At the request of The Wall Street Journal, over the last month we conducted a series of polls asking our readers to forecast the returns for the next 10 years for a series of asset classes. The results are below.

Here are some of the notable findings:

  • Cash is expected to have a negative real return. The average forecast for cash was 1.96%, but inflation was forecast to be 2.72%, resulting in a real return of -0.76%. The inflation forecast (2.72%) is higher than during the post-crisis period, when inflation has been less than 2%; but it is less than the longer-term average of approximately 3%.
  • 10-year Treasury bonds were forecast to have a real return of only 1.13% (3.95% less 2.72% inflation). The 3.95% forecast is roughly 100 basis points greater than the 10-year yield was at the time the poll was taken.
  • The highest expected return was for emerging-market stocks (7.46% before inflation), followed by private-equity funds (6.50% before inflation).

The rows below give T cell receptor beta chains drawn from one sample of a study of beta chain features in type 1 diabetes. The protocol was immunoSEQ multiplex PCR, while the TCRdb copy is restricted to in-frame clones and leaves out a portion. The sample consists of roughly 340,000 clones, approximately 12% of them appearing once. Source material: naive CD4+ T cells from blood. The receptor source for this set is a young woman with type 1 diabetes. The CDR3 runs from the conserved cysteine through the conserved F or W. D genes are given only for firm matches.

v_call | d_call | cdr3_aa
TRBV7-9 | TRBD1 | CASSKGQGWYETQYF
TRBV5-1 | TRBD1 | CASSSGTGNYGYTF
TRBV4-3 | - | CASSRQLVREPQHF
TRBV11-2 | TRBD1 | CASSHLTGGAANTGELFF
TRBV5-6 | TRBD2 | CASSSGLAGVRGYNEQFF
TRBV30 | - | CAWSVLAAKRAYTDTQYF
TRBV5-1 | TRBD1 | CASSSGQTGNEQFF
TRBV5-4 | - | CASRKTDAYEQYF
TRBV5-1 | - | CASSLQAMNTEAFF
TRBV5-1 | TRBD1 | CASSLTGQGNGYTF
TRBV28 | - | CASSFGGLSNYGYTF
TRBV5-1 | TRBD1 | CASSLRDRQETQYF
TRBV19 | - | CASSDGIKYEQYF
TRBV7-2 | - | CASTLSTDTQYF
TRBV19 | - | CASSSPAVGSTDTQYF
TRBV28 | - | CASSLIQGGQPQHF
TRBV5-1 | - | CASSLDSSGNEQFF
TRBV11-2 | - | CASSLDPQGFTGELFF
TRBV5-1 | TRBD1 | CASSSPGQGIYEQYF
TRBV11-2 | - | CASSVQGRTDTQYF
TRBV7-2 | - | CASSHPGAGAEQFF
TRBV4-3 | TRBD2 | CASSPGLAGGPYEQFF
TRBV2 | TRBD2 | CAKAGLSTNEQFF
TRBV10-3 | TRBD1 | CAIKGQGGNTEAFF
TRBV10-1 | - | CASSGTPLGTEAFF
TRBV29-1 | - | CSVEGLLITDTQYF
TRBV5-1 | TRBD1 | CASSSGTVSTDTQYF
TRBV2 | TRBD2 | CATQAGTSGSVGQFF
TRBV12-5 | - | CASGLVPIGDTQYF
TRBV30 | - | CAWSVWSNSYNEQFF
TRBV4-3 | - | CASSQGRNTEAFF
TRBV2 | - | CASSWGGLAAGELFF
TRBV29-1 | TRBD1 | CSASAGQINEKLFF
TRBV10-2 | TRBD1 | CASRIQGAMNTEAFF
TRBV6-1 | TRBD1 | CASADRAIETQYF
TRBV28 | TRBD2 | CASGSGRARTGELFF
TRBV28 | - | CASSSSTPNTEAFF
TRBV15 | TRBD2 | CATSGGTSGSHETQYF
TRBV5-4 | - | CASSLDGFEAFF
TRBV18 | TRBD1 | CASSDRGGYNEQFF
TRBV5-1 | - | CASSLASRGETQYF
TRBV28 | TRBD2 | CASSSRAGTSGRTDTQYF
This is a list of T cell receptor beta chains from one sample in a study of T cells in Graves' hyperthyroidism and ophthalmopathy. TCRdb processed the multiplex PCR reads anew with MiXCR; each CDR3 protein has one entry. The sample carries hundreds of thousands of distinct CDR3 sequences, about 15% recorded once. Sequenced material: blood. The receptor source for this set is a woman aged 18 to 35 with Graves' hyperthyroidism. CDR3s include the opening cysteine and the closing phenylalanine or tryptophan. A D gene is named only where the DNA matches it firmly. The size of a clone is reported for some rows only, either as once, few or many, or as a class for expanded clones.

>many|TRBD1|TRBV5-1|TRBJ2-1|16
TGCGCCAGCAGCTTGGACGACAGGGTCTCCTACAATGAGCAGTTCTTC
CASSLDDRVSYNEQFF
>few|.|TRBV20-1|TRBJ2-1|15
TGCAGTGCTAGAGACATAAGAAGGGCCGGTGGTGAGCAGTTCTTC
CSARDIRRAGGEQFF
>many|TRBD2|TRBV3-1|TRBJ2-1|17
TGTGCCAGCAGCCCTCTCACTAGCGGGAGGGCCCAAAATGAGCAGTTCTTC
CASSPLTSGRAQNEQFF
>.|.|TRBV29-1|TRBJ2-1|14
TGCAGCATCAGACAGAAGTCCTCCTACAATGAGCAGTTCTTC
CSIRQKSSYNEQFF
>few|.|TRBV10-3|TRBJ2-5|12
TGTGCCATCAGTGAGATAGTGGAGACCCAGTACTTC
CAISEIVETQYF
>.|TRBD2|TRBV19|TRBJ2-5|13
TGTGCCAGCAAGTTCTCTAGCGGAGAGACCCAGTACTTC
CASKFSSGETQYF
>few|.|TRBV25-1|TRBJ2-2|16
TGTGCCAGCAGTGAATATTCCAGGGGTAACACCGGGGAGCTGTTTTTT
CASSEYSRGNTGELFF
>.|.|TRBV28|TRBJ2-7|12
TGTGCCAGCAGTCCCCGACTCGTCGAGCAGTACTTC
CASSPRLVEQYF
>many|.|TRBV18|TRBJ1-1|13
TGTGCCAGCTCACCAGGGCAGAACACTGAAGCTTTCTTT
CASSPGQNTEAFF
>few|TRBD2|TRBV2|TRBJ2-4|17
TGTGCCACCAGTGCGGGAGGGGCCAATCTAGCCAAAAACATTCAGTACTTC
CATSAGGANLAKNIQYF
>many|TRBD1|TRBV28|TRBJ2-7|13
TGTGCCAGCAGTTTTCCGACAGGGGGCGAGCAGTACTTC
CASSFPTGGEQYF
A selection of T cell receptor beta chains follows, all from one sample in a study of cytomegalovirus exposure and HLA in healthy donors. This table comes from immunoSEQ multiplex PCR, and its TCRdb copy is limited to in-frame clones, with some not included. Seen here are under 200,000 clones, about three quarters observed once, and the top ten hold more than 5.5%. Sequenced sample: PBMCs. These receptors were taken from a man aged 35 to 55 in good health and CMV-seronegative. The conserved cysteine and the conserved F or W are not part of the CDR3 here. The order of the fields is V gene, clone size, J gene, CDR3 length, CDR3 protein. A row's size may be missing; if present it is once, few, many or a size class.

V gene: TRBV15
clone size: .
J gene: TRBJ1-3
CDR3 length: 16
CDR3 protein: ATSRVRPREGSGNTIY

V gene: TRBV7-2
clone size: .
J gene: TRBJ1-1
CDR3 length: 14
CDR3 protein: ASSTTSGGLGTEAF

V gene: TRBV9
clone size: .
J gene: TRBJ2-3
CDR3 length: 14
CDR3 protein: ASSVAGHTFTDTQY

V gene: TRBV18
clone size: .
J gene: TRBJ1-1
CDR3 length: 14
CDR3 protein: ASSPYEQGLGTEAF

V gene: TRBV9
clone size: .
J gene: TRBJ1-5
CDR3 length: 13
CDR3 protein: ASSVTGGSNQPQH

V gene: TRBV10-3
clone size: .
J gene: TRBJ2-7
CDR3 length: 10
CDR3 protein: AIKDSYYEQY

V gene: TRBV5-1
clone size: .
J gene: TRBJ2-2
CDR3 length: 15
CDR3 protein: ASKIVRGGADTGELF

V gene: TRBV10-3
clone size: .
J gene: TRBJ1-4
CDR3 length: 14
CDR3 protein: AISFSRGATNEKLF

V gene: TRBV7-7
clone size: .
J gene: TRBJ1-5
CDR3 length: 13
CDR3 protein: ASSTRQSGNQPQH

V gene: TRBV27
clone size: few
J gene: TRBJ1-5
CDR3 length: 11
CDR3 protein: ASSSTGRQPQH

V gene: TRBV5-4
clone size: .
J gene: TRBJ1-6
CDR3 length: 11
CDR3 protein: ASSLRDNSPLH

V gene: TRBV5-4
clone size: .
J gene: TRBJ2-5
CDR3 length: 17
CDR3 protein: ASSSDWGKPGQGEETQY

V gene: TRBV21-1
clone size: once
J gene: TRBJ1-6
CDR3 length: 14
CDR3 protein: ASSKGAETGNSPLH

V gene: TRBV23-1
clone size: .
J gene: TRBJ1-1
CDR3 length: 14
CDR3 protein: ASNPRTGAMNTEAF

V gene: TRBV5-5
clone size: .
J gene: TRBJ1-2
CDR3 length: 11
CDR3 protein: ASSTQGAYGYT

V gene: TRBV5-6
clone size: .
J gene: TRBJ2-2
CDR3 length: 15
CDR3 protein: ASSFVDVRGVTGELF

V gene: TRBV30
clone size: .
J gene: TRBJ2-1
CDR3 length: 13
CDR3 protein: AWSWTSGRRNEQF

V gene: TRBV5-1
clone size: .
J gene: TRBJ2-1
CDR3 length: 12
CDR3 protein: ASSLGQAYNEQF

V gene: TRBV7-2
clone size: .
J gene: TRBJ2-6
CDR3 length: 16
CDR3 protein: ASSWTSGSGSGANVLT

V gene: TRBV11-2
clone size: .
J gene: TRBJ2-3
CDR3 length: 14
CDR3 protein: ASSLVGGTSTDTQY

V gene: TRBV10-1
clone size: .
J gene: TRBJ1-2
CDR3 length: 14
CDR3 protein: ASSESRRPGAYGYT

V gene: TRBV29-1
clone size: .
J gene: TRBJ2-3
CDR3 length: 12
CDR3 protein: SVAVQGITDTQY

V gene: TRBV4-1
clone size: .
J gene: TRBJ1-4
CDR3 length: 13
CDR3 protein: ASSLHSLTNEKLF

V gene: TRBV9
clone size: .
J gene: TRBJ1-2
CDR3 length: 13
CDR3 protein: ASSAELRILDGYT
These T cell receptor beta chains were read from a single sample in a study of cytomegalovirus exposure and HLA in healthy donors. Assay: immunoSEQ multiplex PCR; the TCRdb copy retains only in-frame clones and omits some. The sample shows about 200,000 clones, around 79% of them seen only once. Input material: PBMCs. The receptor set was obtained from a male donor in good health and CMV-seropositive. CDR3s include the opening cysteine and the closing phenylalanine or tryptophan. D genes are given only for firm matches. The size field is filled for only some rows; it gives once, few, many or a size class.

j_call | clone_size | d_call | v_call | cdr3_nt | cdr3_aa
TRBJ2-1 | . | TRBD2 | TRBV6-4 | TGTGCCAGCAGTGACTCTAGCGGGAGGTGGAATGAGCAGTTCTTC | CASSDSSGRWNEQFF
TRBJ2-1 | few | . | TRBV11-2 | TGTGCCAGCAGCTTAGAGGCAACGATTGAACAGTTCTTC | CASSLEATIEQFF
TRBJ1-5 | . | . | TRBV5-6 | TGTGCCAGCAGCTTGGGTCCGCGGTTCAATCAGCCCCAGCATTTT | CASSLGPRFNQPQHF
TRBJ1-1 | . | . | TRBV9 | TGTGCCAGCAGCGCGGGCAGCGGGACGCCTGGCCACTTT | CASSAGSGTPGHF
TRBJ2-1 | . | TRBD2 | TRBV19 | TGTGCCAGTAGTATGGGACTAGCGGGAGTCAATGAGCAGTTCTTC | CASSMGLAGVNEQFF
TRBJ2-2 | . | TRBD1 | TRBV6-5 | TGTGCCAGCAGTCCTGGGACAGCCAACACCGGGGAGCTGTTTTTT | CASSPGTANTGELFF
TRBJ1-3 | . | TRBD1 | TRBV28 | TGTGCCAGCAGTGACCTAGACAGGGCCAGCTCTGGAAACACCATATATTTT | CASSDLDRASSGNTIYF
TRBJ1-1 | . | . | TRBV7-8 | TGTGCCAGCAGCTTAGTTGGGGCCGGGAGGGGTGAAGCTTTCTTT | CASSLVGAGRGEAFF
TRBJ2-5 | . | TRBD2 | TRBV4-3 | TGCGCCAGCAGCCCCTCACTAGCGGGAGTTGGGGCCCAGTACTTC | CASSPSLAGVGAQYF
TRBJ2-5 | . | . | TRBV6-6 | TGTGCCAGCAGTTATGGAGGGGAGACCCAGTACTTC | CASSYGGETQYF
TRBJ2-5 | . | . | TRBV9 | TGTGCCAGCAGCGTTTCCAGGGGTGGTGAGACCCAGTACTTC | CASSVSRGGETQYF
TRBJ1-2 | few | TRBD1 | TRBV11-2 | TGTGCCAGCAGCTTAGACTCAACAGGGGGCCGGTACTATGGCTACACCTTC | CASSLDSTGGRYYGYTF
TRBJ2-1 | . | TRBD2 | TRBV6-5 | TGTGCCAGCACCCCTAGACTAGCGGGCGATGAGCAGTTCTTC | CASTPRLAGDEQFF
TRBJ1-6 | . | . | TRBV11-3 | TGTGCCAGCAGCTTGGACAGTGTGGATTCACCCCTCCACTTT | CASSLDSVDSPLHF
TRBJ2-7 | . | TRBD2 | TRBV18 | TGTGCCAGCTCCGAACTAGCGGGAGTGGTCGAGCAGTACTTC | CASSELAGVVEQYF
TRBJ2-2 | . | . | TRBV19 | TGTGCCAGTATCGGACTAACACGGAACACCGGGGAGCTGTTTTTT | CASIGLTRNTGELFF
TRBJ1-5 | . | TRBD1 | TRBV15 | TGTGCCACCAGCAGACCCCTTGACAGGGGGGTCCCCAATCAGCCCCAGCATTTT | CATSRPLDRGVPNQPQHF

• The lowest expected return (other than cash) was for bitcoin (3.12% before inflation). Approximately two-thirds of advisors forecast a return of less than 2% for bitcoin. This average forecast, however, likely overstates the expected return for bitcoin. The lowest forecast advisors could select was less than 2%, but we suspect that many advisors would have forecast a significantly negative return for bitcoin if we had included that choice.
  • Nominal returns for U.S. stocks are expected to be well below their historical averages. Large-cap stocks were forecast to return 4.98% versus their historical average of approximately 9.5%. Small-cap stocks were forecast to return 5.82% versus their historical average of approximately 12.2%.
  • Gold was forecast to return 4.89% before inflation. Over the very long term, gold’s return has roughly equaled the inflation rate, so this is an optimistic forecast for gold.

We asked advisors to forecast nominal (before inflation), annualized, dollar-based returns. To calculate the weighted averages, we had to make assumptions in some cases. For the responses in a range (e.g., 3% to 4%) we chose the mid-point of that range (i.e., 3.5%). For the “< 2%” responses, we assumed 0%. For the “> 12%” responses, we assumed 14%.